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Prince isn't the only Minneapolis/St. Paul resident who likes to reinvent himself. Seven years ago, IntriCon (No. 22) was selling huge industrial furnaces to the steel industry. Today its business is "bodyworn devices," including miniature parts for hearing aids, sensors for medical devices, and wireless earpieces for government security agents.

Transformations this dramatic require leadership and vision, and CEO Mark Gorder, a 30-year company veteran, provided both. "It was always my dream to run a technology company," says Gorder, 61, who grew up in Silicon Valley.

To realize his expansive vision, Gorder embarked on a string of acquisitions and alliances, including a 2003 partnership with AMI Semiconductor to access key DSP and ultra-low-power (ULP) wireless technologies; last year it partnered with Advanced Medical Electronics to make wireless medical devices. Signaling its transformation, in 2005 the company, then called Selas Corp. of America, changed its name to IntriCon, a mashup of "intricate connections." This January, IntriCon abandoned the American Stock Exchange for the Nasdaq, hoping to demonstrate its commitment to the high-tech industry.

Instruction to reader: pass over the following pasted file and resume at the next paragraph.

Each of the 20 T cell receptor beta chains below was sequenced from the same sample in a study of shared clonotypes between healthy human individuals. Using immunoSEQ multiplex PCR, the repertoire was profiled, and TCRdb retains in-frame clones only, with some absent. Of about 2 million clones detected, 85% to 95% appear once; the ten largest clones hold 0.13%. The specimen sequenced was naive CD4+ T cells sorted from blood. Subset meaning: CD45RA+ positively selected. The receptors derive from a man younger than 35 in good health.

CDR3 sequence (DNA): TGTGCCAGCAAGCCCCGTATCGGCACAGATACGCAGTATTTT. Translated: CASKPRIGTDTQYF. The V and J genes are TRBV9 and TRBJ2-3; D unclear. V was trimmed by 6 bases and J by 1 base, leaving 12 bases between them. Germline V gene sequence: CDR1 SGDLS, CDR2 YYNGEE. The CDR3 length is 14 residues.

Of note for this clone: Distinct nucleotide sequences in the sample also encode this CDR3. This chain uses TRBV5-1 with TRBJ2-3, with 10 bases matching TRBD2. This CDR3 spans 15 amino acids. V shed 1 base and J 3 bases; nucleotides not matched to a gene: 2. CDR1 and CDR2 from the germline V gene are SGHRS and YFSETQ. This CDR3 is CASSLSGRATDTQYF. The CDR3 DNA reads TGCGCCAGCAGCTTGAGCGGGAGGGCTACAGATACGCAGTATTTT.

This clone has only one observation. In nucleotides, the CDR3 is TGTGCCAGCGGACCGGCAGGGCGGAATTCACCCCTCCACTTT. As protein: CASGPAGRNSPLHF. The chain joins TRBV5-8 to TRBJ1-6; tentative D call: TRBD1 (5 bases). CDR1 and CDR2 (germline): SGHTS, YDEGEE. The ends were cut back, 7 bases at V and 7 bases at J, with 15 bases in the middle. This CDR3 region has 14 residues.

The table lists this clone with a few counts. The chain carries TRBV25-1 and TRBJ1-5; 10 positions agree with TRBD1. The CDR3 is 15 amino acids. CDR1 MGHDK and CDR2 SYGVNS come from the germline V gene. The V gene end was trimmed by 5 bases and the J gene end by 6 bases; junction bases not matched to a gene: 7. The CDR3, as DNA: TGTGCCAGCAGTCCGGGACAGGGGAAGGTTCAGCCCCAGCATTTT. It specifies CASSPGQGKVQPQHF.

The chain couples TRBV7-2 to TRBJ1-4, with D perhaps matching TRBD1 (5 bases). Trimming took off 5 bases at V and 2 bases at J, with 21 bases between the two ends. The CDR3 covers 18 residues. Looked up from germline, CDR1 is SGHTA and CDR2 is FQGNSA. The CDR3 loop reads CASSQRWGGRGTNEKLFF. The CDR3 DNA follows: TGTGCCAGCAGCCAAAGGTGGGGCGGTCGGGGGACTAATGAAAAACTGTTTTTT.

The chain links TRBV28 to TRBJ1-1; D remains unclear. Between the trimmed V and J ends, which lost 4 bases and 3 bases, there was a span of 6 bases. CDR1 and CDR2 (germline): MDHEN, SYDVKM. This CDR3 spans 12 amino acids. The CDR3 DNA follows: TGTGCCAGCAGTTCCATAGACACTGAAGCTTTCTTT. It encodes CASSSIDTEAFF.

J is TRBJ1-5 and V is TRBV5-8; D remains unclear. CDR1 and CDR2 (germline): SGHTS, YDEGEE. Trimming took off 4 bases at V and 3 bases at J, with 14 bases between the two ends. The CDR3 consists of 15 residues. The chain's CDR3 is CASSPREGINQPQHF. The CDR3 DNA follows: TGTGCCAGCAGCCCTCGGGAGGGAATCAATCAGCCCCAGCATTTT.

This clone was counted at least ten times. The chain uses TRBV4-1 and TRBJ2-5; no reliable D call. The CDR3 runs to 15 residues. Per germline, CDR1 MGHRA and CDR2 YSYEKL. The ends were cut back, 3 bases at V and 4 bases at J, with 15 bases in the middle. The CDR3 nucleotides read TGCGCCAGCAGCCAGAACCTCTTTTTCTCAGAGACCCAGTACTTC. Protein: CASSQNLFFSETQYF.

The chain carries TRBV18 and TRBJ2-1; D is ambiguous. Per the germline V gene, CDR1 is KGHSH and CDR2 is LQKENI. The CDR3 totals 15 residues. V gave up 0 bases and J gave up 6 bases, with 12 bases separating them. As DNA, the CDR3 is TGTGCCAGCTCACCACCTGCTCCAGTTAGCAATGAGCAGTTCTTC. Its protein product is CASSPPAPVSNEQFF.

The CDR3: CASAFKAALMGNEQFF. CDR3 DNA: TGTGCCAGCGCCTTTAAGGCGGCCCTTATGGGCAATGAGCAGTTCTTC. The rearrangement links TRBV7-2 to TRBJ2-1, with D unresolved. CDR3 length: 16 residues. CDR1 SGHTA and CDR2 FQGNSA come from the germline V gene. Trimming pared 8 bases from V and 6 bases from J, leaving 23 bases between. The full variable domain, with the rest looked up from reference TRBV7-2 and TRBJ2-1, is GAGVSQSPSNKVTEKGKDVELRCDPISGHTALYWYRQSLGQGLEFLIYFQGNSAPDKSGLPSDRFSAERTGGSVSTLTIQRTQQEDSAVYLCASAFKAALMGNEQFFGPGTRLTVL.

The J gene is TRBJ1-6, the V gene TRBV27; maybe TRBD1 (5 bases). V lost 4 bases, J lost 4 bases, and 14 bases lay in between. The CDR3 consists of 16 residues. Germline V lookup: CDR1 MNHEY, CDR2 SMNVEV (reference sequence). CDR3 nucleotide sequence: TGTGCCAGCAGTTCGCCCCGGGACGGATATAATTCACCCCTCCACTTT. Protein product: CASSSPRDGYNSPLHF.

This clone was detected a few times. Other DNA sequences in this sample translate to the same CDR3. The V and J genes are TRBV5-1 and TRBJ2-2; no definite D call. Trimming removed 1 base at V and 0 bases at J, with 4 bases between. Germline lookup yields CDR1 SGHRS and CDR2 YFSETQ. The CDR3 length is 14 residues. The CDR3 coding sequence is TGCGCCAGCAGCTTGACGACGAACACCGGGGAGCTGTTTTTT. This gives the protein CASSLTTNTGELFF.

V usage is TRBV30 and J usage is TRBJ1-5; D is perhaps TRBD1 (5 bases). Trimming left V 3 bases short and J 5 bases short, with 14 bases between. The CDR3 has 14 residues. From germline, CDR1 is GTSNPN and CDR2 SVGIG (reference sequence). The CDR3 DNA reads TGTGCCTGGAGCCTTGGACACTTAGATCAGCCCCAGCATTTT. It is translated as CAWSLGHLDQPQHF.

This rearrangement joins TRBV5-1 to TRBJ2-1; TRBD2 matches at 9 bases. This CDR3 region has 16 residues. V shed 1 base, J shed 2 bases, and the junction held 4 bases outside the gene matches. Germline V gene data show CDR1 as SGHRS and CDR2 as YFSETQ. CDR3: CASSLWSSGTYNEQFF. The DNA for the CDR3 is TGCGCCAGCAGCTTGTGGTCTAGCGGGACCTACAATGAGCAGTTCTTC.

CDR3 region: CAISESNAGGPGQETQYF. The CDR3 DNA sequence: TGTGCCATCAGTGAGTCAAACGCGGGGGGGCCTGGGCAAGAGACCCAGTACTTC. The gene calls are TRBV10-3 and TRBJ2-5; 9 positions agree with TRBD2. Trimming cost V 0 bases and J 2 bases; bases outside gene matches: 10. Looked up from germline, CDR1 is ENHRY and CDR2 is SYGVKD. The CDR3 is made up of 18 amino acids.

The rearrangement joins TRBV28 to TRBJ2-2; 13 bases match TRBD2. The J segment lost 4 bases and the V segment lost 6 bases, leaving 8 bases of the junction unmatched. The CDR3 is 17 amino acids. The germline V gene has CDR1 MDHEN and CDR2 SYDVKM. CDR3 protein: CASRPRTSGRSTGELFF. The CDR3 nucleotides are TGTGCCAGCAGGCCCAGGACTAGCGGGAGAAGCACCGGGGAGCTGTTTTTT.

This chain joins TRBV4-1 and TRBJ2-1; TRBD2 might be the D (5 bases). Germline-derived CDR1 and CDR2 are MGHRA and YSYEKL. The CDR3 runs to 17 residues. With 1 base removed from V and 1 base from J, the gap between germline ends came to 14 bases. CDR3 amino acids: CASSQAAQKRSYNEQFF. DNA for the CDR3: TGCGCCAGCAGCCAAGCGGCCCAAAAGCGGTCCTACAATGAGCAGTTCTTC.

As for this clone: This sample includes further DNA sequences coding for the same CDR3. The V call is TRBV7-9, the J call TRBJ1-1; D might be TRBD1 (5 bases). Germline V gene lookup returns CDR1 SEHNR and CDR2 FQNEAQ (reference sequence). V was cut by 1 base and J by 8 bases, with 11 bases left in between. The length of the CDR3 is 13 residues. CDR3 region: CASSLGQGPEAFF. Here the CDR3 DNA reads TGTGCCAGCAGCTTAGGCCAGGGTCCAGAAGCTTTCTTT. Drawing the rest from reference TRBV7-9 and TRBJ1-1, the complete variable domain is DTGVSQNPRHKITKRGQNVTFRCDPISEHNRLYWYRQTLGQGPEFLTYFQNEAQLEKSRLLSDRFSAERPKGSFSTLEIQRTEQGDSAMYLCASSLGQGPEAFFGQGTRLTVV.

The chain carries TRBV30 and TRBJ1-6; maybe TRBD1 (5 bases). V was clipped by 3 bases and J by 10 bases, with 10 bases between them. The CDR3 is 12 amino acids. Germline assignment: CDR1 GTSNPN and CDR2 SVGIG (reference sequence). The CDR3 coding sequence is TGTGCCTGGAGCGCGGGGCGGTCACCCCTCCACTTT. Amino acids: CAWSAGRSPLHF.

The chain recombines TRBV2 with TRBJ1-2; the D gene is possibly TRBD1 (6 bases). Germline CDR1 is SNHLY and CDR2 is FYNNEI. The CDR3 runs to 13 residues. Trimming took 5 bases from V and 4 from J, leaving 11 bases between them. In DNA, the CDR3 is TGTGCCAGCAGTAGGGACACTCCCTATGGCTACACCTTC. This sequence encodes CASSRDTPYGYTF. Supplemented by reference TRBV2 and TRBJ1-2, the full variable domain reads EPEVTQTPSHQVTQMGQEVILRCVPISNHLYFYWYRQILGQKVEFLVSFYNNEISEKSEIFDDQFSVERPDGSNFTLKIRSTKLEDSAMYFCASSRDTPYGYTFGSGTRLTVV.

So far, Gorder's reinvention strategy is paying off. Annual revenues rose by an average of 25.3% in each of the past three years, while earnings climbed an average 18.5%. Last year, IntriCon's sales climbed 33% to $68.9 million; earnings jumped 61% to $1.87 million.

Read more about IntriCon: A champion of reinvention

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LAST UPDATE: Jun 17 2008 | 10:33 AM ET
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